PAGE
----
Family, friends and hundreds of Edgartown’s finest gathered at the Old Whaling Church on Monday to honor the life of native son, senior statesman and war hero Ted Morgan.

“It is only fitting that we honor Ted Morgan on Patriot’s Day,” said town counsel and longtime friend Ron Rappaport during the ceremony. “And it is only fitting that we started precisely on time.”

Service with military honors was held at Old Whaling Church. — Mark Alan Lovewell

Born and raised in Edgartown, Mr. Morgan enlisted in the Army at 19 and shipped off to Europe shortly thereafter, where he completed 25 plane jumps and endured a month of heavy combat during the D-Day invasion of Normandy. Although he retired from the army as a Lt. Colonel, Mr. Morgan returned to the Island and continued his service as an Edgartown selectmen for 30 years.

In a moving ceremony on Monday, those whose lives Mr. Morgan had touched honored his near-century of service to his family, town and country with heartfelt words of remembrance. Wreaths and carnations lined the stage of the Whaling Church, with Mr. Morgan’s coffin front and center, draped in an American flag.

“He truly was the embodiment of the greatest generation,” said former Edgartown fire chief Peter Shemeth. “And our lives are all better for having known him.”

Stories about Mr. Morgan brought tears and laughter to all in attendance.

Mr. Rappaport described Mr. Morgan’s involvement in the town’s various legal battles, including the purchase of South Beach and staunch defense of three-acre zoning. He recalled the trials always led to a similar refrain from Mr. Morgan: “Go get the bastards.”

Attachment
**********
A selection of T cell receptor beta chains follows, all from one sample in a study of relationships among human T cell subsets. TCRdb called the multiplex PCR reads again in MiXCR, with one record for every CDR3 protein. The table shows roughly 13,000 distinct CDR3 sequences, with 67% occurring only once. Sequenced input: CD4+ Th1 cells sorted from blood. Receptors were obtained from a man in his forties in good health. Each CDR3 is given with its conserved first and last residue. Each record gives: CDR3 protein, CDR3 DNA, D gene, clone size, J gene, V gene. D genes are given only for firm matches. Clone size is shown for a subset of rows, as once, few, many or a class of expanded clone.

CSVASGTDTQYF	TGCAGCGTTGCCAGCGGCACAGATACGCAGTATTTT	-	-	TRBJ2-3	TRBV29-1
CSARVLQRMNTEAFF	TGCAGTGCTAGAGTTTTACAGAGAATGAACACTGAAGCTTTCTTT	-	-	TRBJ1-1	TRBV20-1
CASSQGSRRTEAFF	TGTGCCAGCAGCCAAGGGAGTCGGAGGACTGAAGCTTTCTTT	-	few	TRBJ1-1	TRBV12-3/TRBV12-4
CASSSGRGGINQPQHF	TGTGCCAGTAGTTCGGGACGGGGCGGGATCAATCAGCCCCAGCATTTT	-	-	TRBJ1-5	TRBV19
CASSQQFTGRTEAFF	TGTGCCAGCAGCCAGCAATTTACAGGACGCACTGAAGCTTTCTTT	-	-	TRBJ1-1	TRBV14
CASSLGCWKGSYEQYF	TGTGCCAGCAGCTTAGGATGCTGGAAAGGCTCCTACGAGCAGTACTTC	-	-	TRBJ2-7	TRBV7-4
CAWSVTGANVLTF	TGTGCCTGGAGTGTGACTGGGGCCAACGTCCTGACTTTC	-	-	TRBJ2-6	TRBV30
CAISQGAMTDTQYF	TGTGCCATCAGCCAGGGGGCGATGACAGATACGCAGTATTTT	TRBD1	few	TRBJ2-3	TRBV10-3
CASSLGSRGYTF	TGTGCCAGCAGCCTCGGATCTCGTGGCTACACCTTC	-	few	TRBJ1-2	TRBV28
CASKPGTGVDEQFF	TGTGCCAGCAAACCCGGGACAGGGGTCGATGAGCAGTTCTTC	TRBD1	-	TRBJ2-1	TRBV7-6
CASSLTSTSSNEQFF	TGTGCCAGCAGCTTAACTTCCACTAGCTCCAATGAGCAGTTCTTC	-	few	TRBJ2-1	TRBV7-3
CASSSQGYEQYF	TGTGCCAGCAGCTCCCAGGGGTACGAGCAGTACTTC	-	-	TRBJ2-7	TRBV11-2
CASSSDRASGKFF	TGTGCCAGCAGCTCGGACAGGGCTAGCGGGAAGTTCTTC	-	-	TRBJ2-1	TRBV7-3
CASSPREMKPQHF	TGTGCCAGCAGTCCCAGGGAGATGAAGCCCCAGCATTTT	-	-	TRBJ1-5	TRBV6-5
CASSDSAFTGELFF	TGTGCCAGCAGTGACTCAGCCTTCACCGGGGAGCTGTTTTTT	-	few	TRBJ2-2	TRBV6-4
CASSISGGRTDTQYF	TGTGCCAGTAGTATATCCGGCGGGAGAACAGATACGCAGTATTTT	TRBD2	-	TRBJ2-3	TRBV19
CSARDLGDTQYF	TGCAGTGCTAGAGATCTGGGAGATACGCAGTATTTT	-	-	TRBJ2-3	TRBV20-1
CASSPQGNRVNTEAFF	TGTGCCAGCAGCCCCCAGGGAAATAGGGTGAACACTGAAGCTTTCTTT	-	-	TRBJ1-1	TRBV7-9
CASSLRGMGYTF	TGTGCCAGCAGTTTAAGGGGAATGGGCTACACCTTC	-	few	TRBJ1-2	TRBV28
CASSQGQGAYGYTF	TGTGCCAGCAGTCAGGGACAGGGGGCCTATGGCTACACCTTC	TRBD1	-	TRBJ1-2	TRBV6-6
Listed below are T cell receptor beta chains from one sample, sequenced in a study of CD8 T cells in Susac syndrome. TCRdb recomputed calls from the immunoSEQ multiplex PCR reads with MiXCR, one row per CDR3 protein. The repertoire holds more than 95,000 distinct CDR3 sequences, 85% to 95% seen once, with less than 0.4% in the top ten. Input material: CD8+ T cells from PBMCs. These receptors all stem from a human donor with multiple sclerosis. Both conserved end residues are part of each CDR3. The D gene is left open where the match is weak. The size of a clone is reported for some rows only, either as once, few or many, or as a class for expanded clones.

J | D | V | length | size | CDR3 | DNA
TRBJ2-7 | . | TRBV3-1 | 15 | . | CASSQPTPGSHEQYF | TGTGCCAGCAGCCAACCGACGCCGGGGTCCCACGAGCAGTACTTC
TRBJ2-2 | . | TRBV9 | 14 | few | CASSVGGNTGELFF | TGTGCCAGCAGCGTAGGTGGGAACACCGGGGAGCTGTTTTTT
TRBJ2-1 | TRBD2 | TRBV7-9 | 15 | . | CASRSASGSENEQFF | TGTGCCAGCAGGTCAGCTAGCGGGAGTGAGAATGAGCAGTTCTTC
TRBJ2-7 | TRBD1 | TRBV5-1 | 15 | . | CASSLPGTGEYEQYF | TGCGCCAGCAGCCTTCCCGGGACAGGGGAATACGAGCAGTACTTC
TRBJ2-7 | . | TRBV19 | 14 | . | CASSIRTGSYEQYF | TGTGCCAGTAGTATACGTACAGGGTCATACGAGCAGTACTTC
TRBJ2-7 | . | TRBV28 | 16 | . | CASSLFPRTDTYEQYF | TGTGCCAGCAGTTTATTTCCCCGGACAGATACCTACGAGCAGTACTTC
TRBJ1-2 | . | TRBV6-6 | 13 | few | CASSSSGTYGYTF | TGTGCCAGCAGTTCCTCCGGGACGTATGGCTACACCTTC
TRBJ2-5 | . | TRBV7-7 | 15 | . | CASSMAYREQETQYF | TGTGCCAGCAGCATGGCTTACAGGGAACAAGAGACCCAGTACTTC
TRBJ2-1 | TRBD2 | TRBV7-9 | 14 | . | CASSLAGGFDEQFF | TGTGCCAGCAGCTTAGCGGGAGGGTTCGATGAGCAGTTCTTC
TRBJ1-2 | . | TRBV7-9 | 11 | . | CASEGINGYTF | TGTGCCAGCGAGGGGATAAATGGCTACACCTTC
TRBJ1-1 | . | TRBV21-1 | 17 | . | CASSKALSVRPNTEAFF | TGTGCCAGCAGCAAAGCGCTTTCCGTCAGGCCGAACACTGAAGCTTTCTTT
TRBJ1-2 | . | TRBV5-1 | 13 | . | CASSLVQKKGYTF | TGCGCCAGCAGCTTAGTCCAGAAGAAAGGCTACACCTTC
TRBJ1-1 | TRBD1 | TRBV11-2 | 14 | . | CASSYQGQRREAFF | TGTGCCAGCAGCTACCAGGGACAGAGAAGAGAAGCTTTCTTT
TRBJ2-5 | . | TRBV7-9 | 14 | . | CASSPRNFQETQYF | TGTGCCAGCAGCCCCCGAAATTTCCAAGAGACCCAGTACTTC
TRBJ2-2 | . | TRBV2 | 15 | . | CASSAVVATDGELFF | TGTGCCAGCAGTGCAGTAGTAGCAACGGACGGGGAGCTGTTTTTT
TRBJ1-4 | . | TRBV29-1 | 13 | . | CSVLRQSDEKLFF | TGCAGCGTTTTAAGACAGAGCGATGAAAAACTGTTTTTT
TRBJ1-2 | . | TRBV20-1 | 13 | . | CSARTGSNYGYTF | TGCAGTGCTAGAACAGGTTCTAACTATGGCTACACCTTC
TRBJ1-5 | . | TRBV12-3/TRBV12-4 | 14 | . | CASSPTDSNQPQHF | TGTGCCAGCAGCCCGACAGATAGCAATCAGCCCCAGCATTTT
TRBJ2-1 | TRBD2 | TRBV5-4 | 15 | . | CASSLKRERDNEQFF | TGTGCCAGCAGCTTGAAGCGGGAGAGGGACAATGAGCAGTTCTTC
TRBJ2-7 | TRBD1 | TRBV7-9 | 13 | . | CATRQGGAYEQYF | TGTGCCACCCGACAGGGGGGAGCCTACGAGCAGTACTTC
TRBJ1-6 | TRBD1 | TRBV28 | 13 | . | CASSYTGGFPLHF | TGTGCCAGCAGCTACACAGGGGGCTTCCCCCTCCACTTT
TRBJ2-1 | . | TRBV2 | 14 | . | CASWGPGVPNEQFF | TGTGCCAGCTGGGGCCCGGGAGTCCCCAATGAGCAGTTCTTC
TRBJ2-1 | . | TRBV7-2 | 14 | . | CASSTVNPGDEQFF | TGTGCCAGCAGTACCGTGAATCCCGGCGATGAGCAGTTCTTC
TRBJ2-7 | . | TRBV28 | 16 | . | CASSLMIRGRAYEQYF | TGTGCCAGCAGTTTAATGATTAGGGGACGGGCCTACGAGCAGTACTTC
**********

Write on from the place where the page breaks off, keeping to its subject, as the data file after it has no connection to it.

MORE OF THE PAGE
“Win or lose, Ted had our backs,” Mr. Rappaport said.

There were other refrains less familiar to Mr. Morgan, Mr. Rappaport recalled. “Those included patience and the open meeting law,” he said, drawing chuckles.

Former longtime town administrator Peter Bettencourt remembered Mr. Morgan falling out of his famous swivel chair at a selectmen’s meeting one week. When he reappeared from beneath the table, Mr. Morgan acted like nothing had happened.

He recalled Mr. Morgan asking: “So, what’s next on the agenda?”

Mr. Shemeth described how on a cold winter night two years ago, a 95-year-old Ted Morgan stopped his Buick to get out and shake the hand of every member of the Edgartown fire department. Others talked about how Mr. Morgan made himself available at all times, even once responding to a 3 a.m. noise complaint about noisy ice machines at the former Shiretown Inn.

Mr. Bettencourt said Mr. Morgan went downtown in the middle of the night and unplugged the machines.

Mr. Rappaport also said one of Mr. Morgan’s favorite lines was “just do it.”

Selectman Michael Donaroma, who was raised by a single mother, described Ted as a father figure.

Mr. Morgan’s own children described growing up with a father who they could call their hero; a man who would throw golf clubs farther than his shot, a man who believed that learning the lesson was just as important as the lesson itself.

One of Mr. Morgan’s sons finished his own military career as a colonel.

“My father used to say, ‘We’ve got to do whatever he wants. He outranks me,’” Mr. Morgan’s son remembered. “But we all know no one outranks my father . . . rest in peace, Dad.”